Labels We Love – Liberty

Julie London – Julie (in Stereo)

  • This STUNNING vintage Liberty stereo pressing boasts Shootout Winning Triple Plus (A+++) sound from first note to last – exceptionally quiet vinyl for a Julie London album too (don’t get me started)
  • In-the-room presence, preternaturally breathy vocals, and boatloads of wonderful Tubey Magic
  • This amazing sleeper of a record belongs right up at the top of Ms. London’s oeuvre (25 albums strong) along with Julie Is Her Name – high praise indeed
  • 4 stars: “Usually put into a torch song setting, this release allows London to shed that garment and become jazzy. Instead of being sultry, she becomes dazzling and sparkling. She also becomes more adept at phrasing and timing and takes a risk or two in the tradition of a jazz singer.”
  • If you’re a fan of Julie’s, this is a Top Title from 1957 that we think belongs in your collection.
  • The complete list of titles from 1957 that we’ve reviewed to date can be found here.

The great Jimmy Rowles plays piano, handled the arrangements and fronts the big group here, taking the music in a wonderfully jazzy direction that suits Julie’s vocal style perfectly. (more…)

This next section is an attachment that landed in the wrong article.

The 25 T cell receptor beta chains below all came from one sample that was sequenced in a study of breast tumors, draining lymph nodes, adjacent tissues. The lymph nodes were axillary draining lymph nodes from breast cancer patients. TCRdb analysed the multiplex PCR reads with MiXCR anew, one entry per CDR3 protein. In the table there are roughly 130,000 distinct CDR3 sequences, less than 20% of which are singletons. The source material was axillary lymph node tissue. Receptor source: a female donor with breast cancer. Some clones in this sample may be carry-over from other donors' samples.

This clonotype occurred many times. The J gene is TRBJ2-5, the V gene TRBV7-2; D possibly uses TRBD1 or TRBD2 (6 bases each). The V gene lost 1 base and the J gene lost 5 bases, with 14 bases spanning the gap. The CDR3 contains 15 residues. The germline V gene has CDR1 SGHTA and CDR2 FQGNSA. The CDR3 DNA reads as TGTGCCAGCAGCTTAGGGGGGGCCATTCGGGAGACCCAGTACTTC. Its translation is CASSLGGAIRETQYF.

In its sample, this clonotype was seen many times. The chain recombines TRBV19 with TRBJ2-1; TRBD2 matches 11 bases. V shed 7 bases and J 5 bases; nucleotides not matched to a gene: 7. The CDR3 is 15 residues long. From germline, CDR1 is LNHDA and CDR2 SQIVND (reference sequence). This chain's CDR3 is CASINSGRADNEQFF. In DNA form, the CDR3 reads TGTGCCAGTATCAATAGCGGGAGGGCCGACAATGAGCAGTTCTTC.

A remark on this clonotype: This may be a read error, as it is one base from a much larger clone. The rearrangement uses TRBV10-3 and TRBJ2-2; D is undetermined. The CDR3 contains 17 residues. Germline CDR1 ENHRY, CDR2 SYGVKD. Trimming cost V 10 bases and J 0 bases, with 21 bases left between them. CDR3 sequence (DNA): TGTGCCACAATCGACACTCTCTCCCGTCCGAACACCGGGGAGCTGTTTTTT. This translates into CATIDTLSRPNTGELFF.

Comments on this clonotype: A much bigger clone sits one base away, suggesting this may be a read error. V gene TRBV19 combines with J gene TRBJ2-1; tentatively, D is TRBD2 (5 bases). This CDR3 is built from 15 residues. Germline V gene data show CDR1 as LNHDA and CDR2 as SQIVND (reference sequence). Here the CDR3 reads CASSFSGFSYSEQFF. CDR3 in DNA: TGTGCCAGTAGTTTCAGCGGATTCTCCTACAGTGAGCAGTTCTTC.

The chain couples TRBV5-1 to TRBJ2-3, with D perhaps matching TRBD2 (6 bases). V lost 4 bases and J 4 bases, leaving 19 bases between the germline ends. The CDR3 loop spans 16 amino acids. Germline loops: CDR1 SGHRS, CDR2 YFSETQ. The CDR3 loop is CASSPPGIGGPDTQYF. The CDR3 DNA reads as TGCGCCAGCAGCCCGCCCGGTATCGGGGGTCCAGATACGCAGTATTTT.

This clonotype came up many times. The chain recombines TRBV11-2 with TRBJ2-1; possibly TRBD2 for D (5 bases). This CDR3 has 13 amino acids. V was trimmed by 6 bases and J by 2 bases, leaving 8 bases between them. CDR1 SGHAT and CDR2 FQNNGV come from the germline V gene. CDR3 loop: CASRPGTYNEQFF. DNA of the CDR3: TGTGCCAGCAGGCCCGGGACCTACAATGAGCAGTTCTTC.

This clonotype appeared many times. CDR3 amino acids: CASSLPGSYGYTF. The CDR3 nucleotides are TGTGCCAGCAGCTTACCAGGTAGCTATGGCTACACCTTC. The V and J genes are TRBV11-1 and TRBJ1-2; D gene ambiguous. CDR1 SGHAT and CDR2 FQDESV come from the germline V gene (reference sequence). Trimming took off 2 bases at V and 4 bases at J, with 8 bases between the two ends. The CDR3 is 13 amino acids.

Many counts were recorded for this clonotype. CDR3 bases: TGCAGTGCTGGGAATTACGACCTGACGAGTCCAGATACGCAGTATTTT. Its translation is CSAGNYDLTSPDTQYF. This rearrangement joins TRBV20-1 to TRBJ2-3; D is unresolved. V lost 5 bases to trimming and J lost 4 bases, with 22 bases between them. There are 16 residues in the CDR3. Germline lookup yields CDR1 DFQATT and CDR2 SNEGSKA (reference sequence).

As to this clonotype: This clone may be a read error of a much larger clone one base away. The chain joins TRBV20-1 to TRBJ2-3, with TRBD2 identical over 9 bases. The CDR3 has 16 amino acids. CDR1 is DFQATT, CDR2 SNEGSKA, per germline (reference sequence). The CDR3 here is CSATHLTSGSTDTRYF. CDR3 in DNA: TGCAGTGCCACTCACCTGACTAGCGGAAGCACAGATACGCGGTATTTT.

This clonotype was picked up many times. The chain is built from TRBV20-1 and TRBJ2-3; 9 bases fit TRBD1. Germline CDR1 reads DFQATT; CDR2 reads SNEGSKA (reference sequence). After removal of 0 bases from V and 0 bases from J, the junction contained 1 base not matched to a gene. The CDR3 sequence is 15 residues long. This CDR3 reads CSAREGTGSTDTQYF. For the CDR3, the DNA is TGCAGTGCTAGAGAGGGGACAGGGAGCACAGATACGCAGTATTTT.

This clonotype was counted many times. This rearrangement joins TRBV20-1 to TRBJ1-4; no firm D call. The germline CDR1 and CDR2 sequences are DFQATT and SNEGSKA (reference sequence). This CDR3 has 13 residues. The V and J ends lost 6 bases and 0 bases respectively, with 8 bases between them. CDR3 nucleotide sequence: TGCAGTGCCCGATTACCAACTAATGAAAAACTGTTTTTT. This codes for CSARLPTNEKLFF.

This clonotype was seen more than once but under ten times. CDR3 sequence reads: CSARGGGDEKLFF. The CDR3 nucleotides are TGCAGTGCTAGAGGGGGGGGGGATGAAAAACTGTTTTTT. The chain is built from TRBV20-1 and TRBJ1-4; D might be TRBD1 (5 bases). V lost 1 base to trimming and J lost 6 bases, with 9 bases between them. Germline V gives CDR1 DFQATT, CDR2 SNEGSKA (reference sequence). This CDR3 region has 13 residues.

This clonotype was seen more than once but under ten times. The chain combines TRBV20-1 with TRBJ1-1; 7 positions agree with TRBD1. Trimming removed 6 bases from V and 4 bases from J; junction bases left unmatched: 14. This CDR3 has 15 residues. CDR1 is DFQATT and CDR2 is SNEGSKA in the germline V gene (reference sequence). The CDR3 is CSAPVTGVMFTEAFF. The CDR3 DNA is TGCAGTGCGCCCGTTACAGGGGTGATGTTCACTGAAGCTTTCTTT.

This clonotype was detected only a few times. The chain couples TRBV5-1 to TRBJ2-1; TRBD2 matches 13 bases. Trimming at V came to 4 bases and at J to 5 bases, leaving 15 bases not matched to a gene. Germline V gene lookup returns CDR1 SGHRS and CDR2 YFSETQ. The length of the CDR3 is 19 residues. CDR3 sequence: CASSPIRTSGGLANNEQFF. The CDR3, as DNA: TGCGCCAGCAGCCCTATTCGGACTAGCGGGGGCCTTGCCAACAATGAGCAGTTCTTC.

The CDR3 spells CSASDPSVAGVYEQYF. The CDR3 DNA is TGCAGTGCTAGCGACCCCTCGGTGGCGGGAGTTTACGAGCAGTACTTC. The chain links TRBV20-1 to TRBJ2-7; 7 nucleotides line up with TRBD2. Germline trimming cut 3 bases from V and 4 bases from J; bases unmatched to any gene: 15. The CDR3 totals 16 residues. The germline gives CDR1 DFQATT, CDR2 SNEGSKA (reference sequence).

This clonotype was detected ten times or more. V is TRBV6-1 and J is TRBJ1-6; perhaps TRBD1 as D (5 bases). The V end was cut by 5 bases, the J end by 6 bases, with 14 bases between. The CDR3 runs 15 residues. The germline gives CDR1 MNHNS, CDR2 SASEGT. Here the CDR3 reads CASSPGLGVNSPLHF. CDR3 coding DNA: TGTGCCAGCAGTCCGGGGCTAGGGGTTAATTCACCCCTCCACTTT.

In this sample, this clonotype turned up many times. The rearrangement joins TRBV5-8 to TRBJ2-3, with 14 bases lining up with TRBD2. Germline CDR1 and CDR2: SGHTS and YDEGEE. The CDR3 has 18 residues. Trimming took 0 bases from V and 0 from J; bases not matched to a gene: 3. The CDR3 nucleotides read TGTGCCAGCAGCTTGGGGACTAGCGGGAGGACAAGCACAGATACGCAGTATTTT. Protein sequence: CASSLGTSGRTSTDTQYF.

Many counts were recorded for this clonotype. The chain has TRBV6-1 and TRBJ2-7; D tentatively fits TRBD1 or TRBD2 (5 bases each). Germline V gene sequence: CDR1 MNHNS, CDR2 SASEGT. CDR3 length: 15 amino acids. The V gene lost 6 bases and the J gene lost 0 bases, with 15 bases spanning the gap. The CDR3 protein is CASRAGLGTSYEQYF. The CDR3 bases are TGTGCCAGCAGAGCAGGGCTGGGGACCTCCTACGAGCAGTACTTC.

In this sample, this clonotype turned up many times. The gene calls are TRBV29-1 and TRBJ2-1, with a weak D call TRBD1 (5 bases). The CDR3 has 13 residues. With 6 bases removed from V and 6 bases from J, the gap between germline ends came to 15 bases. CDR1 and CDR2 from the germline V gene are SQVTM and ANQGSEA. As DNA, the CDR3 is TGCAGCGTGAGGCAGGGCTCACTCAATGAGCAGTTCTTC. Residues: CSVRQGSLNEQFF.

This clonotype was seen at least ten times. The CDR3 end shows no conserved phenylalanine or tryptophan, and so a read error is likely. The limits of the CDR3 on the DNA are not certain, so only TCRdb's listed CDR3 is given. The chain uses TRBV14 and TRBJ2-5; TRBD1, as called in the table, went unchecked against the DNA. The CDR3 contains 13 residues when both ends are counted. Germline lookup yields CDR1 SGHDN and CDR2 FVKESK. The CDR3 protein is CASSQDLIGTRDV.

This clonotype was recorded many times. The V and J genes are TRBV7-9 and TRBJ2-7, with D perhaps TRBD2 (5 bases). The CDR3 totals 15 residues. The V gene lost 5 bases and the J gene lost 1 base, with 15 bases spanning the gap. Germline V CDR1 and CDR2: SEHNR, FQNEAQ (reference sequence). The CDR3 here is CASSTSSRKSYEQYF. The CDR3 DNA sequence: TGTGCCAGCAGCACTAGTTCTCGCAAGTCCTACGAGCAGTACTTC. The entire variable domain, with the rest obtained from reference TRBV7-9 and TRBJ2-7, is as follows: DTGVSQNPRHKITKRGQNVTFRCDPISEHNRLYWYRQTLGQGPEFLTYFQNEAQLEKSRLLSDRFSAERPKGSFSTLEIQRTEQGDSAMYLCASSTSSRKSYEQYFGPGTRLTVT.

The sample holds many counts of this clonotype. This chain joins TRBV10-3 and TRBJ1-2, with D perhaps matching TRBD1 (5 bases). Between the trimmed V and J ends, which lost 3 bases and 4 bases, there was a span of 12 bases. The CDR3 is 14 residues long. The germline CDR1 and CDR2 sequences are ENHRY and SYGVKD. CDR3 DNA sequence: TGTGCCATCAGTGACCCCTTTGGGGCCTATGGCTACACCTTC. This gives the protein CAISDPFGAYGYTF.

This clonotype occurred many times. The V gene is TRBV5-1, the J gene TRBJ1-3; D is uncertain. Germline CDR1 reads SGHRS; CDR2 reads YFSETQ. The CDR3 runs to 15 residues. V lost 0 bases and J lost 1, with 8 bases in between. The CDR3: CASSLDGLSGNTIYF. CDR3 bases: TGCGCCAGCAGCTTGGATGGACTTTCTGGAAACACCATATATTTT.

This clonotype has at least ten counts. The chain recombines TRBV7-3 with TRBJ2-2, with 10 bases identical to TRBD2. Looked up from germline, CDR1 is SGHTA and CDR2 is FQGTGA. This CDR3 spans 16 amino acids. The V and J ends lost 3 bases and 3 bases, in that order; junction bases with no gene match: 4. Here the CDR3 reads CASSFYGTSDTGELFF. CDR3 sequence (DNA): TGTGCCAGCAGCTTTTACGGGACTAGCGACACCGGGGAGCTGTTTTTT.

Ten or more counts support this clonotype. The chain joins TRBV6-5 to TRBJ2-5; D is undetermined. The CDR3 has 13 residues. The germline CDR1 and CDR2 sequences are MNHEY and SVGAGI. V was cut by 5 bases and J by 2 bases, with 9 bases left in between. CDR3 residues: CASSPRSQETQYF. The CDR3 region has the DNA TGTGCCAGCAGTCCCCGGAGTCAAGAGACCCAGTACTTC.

Julie London / Julie Is Her Name, Volume 2 – Notes from Our First Shootout

More Julie London

More Recordings Engineered by Ted Keep

On side one listen to how rich the bottom end is. The Tubey Magic on this side is off the charts.

Some copies — or, to be more precise, some sides of some copies –can be dry, but that is clearly not a problem on this one.

The naturalness of the presentation puts this album right at the top of best sounding female vocal albums of all time.

To take nothing away from her performance, which got better with every copy we played.

If only Ella Fitzgerald on Clap Hands got this kind of sound!

As good as the best copies of that album are, this record — like the first volume, the 1955 mono recording — takes the concept of intimate female vocals to an entirely new level.

The notes I took during this shootout lay out just how impressed I was with the sound of this remarkable copy:

  • Wide stereo.
  • Big Bass.
  • Swingin’.
  • Just the right amount of reverb.
  • Tonal perfection.
  • The stereo kills the mono (on this album, on the copies we played anyway).

Condition Is Always a Problem

Some of the copies we will be putting up may well have marks that play for a short while on a track or two (not this one of course), as finding copies that don’t have one flaw or another is difficult when the record is 57 years old, especially considering that the album was also extremely popular in its day. Few have survived in as nice a shape as this one. If some light crackle in the background is not going to cut it for you, it’s unlikely that we will be able to supply you with Hot Stamper sound for a copy of Julie Is Her Name, Volume II.

And we would never point you to the awful Boxstar 45 RPM pressing of volume 1 cut by Bernie Grundman, supposedly on tube equipment. I regret to say we actually sold some, but in my defense I can honestly say we never had a single nice thing to say about it.